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The unlikely link between Karaoke and Business Analysis

Karaoke microphone in spotlightSo, it’s confession time.  I’m embarrassed to admit that I love Karaoke.   I really enjoy the atmosphere in pubs and bars on karaoke night, and I really enjoy hearing the good (and bad) renditions of songs that people sing.   I don’t actually sing myself (with a few rare exceptions), but I try to get to a karaoke night once every few weeks and soak up the atmosphere.


A couple of weeks ago, I wandered into a karaoke night at my local pub and ordered a round of drinks for me and my friends.   As I was queuing at the bar, I noticed that the singer seemed really good—which seemed a sure sign that we were in for a good night!  Then, singer after singer came up and they were all really good.  This came as a surprise to me. Normally once the beers start flowing, there are some—well—less than good performances.  I was intrigued…


I got closer to the front and I watched the karaoke DJ closely.  As I got closer, I noticed the DJ was making subtle adjustments to his sound deck.  As a singer started, he added echo (reverb) to their voice.  He decreased the volume of the vocals and increased the backing track.   At certain points, from behind the scenes, he sang along into a second microphone, ‘filling out’ the singer’s voice.  In some cases, he turned down the singer’s vocals quite a bit and turned the backing track up a lot!  The karaoke DJ was doing everything he could to make each singer sound as good as possible—even if they had no natural singing ability—to avoid embarrassment and ensure everyone had a good time.  And he was doing this seamlessly, unnoticeably and in the background.


Sure, you could still tell the really talented singers from the less talented ones, but the DJ’s work ensured that nobody got embarrassed and everyone enjoyed themselves.


As I thought about this an ordered another round of drinks, it struck me that we fulfil a similar role as business analysts.   OK, we’re unlikely to DJ in a karaoke bar (unless we’re on a very specific type of project!) but we often work in the background, tirelessly to make sure that our stakeholders get the best outcome.  Not only this, if we do our job right, our stakeholders will probably be the people that (quite rightly) step into the limelight.  But for every person in the limelight, there are countless others supporting them in the wings.


Take the following examples:


  1. Ensuring strategic alignment:A project is about to be launched, but it’s clearly out of line with the organisation’s stated strategy.  We subtly raise this with the executive sponsor, and suggest that either the projectis wrong or the strategy needs to be revisited.   The executive takes this opportunity to revisit the organisation’s strategy, and we’ve saved the embarrassing situation of things not seeming ‘joined up’ and aligned.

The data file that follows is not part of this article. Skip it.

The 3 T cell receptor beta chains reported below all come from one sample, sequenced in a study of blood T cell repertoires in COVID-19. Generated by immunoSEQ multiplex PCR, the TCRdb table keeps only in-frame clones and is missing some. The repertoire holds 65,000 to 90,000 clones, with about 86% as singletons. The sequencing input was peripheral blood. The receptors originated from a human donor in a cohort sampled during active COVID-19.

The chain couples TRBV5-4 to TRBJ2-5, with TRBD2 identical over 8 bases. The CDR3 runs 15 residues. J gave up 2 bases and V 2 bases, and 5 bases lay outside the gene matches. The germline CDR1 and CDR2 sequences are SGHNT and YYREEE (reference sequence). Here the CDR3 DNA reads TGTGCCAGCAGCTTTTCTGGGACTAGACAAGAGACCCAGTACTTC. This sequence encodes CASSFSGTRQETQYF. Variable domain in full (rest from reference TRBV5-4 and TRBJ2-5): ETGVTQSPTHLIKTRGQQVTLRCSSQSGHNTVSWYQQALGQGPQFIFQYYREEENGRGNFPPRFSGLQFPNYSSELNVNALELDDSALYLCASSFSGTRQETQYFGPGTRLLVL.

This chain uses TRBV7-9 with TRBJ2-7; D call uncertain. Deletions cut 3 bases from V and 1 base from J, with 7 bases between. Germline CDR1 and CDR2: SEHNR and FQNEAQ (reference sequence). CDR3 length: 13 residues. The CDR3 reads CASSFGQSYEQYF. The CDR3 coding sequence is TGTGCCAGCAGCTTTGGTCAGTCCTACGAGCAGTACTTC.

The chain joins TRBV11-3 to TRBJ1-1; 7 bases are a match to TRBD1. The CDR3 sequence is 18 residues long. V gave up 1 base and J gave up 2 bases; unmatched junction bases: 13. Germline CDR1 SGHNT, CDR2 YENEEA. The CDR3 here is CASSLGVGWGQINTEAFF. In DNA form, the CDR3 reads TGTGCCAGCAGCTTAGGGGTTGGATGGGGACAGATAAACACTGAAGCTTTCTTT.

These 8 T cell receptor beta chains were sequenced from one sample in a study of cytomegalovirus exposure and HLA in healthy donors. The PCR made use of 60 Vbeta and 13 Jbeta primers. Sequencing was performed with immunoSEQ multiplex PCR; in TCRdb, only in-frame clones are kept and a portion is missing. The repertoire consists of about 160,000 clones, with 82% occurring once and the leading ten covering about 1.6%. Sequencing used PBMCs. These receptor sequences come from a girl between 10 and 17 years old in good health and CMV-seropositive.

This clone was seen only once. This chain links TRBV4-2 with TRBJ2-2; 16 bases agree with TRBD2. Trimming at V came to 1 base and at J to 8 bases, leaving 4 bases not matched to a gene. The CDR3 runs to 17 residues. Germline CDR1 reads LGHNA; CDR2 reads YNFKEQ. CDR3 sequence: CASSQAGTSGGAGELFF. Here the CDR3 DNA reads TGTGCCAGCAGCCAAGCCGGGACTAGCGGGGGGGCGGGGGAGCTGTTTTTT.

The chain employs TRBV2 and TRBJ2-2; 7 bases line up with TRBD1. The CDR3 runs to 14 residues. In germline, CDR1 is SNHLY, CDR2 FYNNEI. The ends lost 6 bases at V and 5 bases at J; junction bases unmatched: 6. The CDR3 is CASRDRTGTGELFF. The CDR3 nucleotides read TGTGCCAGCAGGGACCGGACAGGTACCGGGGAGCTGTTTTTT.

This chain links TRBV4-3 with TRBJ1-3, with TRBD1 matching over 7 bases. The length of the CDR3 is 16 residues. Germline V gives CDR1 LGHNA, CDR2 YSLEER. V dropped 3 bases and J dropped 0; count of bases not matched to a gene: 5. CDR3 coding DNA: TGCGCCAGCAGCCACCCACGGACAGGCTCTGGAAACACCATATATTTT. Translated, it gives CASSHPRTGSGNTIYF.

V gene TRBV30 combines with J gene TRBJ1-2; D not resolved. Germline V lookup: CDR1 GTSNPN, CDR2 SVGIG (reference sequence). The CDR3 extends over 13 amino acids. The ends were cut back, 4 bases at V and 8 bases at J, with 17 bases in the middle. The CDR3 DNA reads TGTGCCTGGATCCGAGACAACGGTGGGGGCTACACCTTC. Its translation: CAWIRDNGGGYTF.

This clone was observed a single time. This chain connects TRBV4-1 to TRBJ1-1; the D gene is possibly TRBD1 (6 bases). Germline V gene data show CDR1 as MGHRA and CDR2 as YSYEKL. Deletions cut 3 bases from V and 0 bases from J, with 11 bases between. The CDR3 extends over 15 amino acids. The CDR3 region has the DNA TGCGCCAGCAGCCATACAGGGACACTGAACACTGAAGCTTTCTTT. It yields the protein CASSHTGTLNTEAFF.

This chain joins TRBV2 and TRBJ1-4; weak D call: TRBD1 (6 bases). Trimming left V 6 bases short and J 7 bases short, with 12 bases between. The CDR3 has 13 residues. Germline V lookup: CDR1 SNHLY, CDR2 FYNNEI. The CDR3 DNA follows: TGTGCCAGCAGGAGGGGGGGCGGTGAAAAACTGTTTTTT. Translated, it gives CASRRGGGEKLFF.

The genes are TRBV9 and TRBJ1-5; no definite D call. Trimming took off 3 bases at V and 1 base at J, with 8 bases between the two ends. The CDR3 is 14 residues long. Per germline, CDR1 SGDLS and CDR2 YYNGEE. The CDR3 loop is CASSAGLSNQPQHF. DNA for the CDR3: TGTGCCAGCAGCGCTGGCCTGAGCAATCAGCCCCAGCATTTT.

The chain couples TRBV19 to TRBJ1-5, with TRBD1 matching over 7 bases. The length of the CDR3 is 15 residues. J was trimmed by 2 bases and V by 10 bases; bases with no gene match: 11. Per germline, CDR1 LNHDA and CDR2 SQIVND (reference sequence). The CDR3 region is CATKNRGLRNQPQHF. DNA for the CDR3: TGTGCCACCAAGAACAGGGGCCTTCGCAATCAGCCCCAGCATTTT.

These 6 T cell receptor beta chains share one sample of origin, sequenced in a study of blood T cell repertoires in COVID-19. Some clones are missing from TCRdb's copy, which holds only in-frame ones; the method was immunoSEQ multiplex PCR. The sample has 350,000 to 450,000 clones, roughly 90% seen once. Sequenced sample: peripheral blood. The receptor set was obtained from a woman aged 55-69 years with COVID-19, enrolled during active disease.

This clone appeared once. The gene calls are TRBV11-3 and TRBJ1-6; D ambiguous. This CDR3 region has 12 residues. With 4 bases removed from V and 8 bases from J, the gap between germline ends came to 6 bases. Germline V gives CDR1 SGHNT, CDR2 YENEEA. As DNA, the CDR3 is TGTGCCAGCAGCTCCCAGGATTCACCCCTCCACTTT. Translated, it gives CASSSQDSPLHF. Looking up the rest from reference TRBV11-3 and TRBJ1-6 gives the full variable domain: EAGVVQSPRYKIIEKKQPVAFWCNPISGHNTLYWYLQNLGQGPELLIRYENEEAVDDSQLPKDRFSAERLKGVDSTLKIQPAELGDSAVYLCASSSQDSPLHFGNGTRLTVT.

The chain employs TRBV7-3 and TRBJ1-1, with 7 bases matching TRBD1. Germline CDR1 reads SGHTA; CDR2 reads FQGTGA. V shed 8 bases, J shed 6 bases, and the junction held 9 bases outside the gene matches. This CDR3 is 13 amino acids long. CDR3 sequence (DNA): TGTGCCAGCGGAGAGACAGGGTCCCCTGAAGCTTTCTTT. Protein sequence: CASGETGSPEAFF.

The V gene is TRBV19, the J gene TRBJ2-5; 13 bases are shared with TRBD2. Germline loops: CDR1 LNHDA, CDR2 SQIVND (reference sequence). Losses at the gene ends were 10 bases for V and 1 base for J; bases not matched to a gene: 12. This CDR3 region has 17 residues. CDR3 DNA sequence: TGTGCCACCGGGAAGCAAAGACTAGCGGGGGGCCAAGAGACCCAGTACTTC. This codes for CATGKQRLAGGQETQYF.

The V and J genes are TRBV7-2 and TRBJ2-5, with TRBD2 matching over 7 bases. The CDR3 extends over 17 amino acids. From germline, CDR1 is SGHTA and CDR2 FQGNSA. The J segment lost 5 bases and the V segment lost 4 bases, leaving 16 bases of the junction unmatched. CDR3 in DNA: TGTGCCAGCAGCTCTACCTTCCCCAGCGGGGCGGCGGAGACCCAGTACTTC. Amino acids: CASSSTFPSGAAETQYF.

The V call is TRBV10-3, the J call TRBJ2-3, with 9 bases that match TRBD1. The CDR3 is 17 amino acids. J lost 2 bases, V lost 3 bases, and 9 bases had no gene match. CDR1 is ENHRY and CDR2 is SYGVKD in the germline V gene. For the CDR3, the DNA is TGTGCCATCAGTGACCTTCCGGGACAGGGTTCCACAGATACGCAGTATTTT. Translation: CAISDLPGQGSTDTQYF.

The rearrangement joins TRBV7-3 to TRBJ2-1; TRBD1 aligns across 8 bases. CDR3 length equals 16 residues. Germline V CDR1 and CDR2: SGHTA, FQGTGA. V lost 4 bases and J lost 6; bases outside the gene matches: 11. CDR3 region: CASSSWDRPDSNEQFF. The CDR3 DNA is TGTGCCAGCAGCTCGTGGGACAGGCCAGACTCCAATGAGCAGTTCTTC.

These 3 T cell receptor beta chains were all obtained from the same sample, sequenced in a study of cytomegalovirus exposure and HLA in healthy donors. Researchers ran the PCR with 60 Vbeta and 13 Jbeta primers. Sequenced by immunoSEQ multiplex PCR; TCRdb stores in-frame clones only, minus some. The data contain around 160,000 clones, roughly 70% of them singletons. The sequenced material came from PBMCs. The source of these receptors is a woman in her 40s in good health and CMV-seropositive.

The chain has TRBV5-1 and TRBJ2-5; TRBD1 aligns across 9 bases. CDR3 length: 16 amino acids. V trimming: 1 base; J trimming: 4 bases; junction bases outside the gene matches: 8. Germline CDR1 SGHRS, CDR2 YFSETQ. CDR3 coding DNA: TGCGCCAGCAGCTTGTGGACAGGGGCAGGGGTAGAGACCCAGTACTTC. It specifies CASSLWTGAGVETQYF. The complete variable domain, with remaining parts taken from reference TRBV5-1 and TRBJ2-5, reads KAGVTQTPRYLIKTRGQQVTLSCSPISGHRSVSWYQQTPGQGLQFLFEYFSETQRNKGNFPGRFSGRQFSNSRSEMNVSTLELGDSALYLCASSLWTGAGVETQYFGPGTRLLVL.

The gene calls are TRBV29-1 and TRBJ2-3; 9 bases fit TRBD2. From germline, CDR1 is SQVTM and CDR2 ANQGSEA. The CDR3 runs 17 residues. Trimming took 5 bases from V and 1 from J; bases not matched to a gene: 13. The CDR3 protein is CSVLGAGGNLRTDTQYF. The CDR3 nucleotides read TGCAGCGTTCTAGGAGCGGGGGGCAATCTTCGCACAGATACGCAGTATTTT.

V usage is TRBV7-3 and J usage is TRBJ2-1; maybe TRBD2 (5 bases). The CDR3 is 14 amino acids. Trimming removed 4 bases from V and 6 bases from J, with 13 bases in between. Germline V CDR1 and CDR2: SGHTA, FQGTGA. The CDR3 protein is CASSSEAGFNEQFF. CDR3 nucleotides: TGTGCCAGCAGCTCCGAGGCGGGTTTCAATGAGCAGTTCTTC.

1. Helping negotiate requirement conflict:Two stakeholders are arguing about a requirement. Rather than escalating, we get them together to discuss in detail.  We are able to foster agreement, and move the project forward, ensuring that the stakeholders are both seen in a really positive light.


  1. Providing objective support to decision making:A project sponsor is about to make a decision.  We suspect that it will cause problems in the future, so we do a quick ‘back of a napkin’ calculation to show that it won’t (necessarily) achieve the outcomes they are looking for.   The sponsor defers the decision and asks us to do a quick feasibility study.    The sponsor then makes an informed decision, based on the information we’ve provided them.


These are just three hypothetical examples and there could be many more.  However, in each case we’ve worked ‘in the background’ to ensure that the business gets the best possible outcome possible. We bring objectivity and healthy challenge to our organisations. And in doing so, we make our stakeholders look as positive as we can.


So…karaoke anyone?


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About the author:

Adrian Reed is Principal Consultant at Blackmetric Business Solutions, an organisation that offers Business Analysis consulting and training solutions. Adrian is a keen advocate of the analysis profession, and is constantly looking for ways of promoting the value that good analysis can bring.

To find out more about the training and consulting services offered at Blackmetric, please visit

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1 thought on “The unlikely link between Karaoke and Business Analysis”

  1. Pingback: Beware False Dichotomies: Playing the Trumpet to Avoid the Choir | Adrian Reed's Blog

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